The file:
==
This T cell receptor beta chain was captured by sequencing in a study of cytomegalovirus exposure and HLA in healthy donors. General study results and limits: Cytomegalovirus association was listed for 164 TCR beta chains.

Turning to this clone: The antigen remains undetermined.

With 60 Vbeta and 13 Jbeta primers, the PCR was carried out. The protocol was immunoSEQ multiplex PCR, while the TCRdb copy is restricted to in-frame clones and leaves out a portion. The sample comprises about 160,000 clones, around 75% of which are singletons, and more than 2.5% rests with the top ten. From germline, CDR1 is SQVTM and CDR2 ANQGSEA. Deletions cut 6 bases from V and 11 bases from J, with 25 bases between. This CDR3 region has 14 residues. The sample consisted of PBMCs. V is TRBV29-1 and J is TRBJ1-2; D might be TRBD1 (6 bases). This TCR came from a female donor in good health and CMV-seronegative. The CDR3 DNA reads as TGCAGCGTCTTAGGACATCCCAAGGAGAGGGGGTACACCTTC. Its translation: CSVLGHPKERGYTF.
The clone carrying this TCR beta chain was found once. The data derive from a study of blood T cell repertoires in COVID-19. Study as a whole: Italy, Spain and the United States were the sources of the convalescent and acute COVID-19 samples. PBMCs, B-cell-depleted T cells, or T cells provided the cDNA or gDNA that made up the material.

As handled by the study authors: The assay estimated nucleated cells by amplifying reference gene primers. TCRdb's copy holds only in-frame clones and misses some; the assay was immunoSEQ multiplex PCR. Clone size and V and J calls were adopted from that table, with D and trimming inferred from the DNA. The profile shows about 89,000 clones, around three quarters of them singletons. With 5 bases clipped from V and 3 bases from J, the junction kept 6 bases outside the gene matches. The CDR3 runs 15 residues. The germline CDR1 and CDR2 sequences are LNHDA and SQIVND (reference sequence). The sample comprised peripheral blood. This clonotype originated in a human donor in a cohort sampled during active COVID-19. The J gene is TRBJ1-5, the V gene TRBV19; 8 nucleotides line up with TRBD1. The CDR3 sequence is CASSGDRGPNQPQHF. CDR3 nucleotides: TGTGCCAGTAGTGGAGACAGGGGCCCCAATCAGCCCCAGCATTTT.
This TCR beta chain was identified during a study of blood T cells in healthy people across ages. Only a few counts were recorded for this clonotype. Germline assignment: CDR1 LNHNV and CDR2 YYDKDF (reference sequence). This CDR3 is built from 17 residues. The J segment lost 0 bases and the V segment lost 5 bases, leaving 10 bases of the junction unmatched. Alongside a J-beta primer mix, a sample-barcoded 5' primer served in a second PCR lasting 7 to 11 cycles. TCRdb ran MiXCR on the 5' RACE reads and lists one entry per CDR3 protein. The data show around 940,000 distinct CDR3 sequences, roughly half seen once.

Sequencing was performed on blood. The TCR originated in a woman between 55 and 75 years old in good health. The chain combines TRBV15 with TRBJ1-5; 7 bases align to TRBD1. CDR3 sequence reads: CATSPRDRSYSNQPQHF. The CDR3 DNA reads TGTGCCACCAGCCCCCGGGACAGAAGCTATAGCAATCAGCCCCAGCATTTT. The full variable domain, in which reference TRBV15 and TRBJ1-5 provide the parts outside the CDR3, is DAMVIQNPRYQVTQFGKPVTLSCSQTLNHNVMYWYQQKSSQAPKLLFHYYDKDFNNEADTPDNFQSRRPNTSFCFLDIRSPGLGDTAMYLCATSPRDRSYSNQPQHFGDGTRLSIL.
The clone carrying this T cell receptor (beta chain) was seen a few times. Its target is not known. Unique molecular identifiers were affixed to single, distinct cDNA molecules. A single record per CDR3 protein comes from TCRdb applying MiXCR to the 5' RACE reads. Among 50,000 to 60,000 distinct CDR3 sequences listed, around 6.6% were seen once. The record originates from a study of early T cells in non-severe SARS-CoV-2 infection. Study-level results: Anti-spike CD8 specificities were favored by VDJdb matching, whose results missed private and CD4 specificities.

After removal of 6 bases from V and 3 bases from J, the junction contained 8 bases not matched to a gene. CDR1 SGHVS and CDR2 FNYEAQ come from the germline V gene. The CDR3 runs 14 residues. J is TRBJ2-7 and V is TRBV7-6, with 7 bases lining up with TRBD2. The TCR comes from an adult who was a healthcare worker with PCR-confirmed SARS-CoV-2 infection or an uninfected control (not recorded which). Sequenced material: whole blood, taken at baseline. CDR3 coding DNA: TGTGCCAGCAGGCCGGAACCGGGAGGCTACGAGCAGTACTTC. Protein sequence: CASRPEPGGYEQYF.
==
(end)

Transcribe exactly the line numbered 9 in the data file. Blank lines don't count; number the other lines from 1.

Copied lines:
After removal of 6 bases from V and 3 bases from J, the junction contained 8 bases not matched to a gene. CDR1 SGHVS and CDR2 FNYEAQ come from the germline V gene. The CDR3 runs 14 residues. J is TRBJ2-7 and V is TRBV7-6, with 7 bases lining up with TRBD2. The TCR comes from an adult who was a healthcare worker with PCR-confirmed SARS-CoV-2 infection or an uninfected control (not recorded which). Sequenced material: whole blood, taken at baseline. CDR3 coding DNA: TGTGCCAGCAGGCCGGAACCGGGAGGCTACGAGCAGTACTTC. Protein sequence: CASRPEPGGYEQYF.